Caveat: some people are allergic to pine resin. In case it needs to be said: such people should not use this salve.

The proportions are:

  • 60ml pine resin
  • 125ml jojoba oil
  • 30g beeswax
Pine resin

Pine resin doesn’t tend to arrive in conveniently usable form. It tends to be large crystals.

You can use it like this if you like, but it’s harder to measure out by volume that way, and it takes aaaaaaaages to melt.

Much more usable

So I recommend that you crush it first. Pour a quantity out onto a sheet of baking parchment or waxed paper or newspaper or something. If you have waxed cloth wraps, these could serve, too. Fold the paper/cloth over the resin crystals and then whack them repeatedly with a rolling pin or a hammer or other blunt instrument.

The result is a far more usable product.

Bees wax

 

You can buy beeswax in pellet form, but it’s more expensive. So I buy the sticks and grate it myself. I have a dedicated wax grater for this purpose, so I don’t have to go through the faff of cleaning it before using it for food again. It’s not that I’m particularly extravagant. It’s just that our old hand grater broke, and when I replaced it, I kept the old one for crafts. I also have a dedicated fork for stirring wax-based concoctions. This is one that must have been left behind by a barbecue guest at some point, and remained unclaimed.

 

Kit:

I am reliably informed that the main piece of kit you need to use for this is called a bain-marie in the UK. I know it as a double boiler, and when I went shopping for one in Swindon, was appalled that I tell people who worked in specialist cookware shops was a double boiler was. To me, a bain marie is a whole different thing used for keeping food warm when catering. Hey ho. If you don’t have one – whatever you call it – you can use a bowl over a saucepan, or a smaller saucepan over a larger one. If you’re feeling extravagant, you can buy the top pan bit separately… as long as you call it by a name that the shop assistant recognises! Do not, under any circumstances apply direct heat to the sap – it’s highly flammable!

You will also need containers for the finished product. You’ll need something that won’t melt, like glass, ceramic or metal. To give you an idea of yield: using this recipe, I filled 15 small (lipsalve sized) tins – roughly 10g of salve in each.

Melt the resin in the oil

Fill the bottom pan of your double boiler/bain marie with enough water to come about halfway up the sides of the upper pan, and bring it to a boil. Pour the oil into the upper pan and place it on top of the lower pan. Add your pine resin and stir occasionally until it has melted. This might take a while, and it will go through a stage of sticking in a gloopy mass to your fork (or whatever you’re using to stir).  If your resin had bits of bark in it, you might want to strain it through a piece of muslin once it has melted.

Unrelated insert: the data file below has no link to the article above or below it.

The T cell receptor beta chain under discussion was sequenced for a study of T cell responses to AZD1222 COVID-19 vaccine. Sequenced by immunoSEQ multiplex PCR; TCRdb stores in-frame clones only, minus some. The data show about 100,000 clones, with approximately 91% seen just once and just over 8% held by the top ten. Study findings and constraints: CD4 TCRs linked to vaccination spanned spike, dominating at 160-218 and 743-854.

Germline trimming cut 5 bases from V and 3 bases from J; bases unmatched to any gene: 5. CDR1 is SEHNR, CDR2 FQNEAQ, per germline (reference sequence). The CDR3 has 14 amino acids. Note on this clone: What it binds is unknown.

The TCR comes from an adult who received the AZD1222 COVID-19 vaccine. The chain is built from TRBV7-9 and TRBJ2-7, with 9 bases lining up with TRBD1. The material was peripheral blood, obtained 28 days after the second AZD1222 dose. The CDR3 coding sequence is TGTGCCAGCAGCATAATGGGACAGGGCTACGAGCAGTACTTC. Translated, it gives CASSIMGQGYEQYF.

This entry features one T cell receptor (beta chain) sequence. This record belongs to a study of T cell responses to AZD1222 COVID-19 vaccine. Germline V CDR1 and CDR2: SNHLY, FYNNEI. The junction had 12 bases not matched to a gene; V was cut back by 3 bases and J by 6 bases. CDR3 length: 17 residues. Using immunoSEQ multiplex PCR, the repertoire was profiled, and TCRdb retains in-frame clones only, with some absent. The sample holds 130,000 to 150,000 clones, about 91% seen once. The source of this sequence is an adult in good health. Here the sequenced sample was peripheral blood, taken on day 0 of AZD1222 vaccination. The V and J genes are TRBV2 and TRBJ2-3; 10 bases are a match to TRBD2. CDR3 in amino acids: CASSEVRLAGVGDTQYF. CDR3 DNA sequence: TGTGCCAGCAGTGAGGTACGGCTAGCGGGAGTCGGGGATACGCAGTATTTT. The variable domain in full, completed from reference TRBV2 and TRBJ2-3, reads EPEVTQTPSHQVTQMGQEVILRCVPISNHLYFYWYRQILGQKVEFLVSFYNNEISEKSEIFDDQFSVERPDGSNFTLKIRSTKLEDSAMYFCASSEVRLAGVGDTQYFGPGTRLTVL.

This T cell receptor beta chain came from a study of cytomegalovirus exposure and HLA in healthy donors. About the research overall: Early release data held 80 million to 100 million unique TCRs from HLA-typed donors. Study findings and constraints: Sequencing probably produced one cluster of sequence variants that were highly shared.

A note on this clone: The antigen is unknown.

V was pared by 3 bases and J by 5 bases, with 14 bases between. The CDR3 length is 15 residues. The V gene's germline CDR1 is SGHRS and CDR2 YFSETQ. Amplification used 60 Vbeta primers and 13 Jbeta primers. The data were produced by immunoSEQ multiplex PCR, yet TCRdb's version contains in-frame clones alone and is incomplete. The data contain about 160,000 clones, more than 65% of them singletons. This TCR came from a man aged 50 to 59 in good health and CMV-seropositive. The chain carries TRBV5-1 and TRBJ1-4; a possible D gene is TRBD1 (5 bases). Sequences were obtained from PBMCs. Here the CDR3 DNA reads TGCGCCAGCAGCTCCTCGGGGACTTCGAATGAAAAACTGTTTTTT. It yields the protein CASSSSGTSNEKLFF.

Once the resin has melted, add the wax. If you want a softer salve, you can choose to reduce the amount of wax by as much as half. Stir until the wax melts. This should happen very quickly.

Then you’re ready to pour your salve into containers. If you’re using glass jars, I suggest you preheat them first, to avoid cracking the glass. Leave to cool, and hey presto.

On the other hand, maybe you don’t fancy going through all that faff, but you’d still like some pine resin salve. As luck would have it, I just happen to have tins of it for sale at £2.50 each. Let me know!

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Uffington White Horse Show

I’ve been a little sporadic about updates here, because settling in to our new home in the Vale of the White Horse is taking a little longer than I would have liked. But things are starting to take shape.

Over the bank holiday weekend we experienced another hallmark of country life: the famous Uffington White Horse Show. As you will see, if you follow the link, there was a lot to see and do. I had hoped to have a stall there myself, but wasn’t able to get my poop in a pile in time. Maybe next year.

We attended on the bank holiday Monday, because the weather on Sunday was utterly miserable. Judging by the feedback from the stallholders I spoke to, most people opted for the same approach. Apparently Sunday was depressingly quiet. Having done a few depressingly quiet events myself, I know exactly how discouraging they can be, I’m just glad that the weather on Monday was much improved.

So, what were the highlights for me?

I need to start by saying that it was wonderful to be able to take Jess with us. It is a well-known fact that the English love their dogs. But in the towns and cities, this is less obvious than in the country. Almost every country pub and coffee shop I’ve been to is dog friendly. I love being able to have Jess for company when I’m out and about. Even though she now needs help getting into and out of the van (which brings a lump to my throat, even as I think about it). There were hundreds other dogs at the show. Of course, some of them might have been there for the dog show, but most of them were just there because… because this is the English countryside. What made it even better was the amount of attention my old girl got. She’s a mixed breed and nothing spectacular, but she has such a pretty face, and there’s just something about her that causes people to warm to her.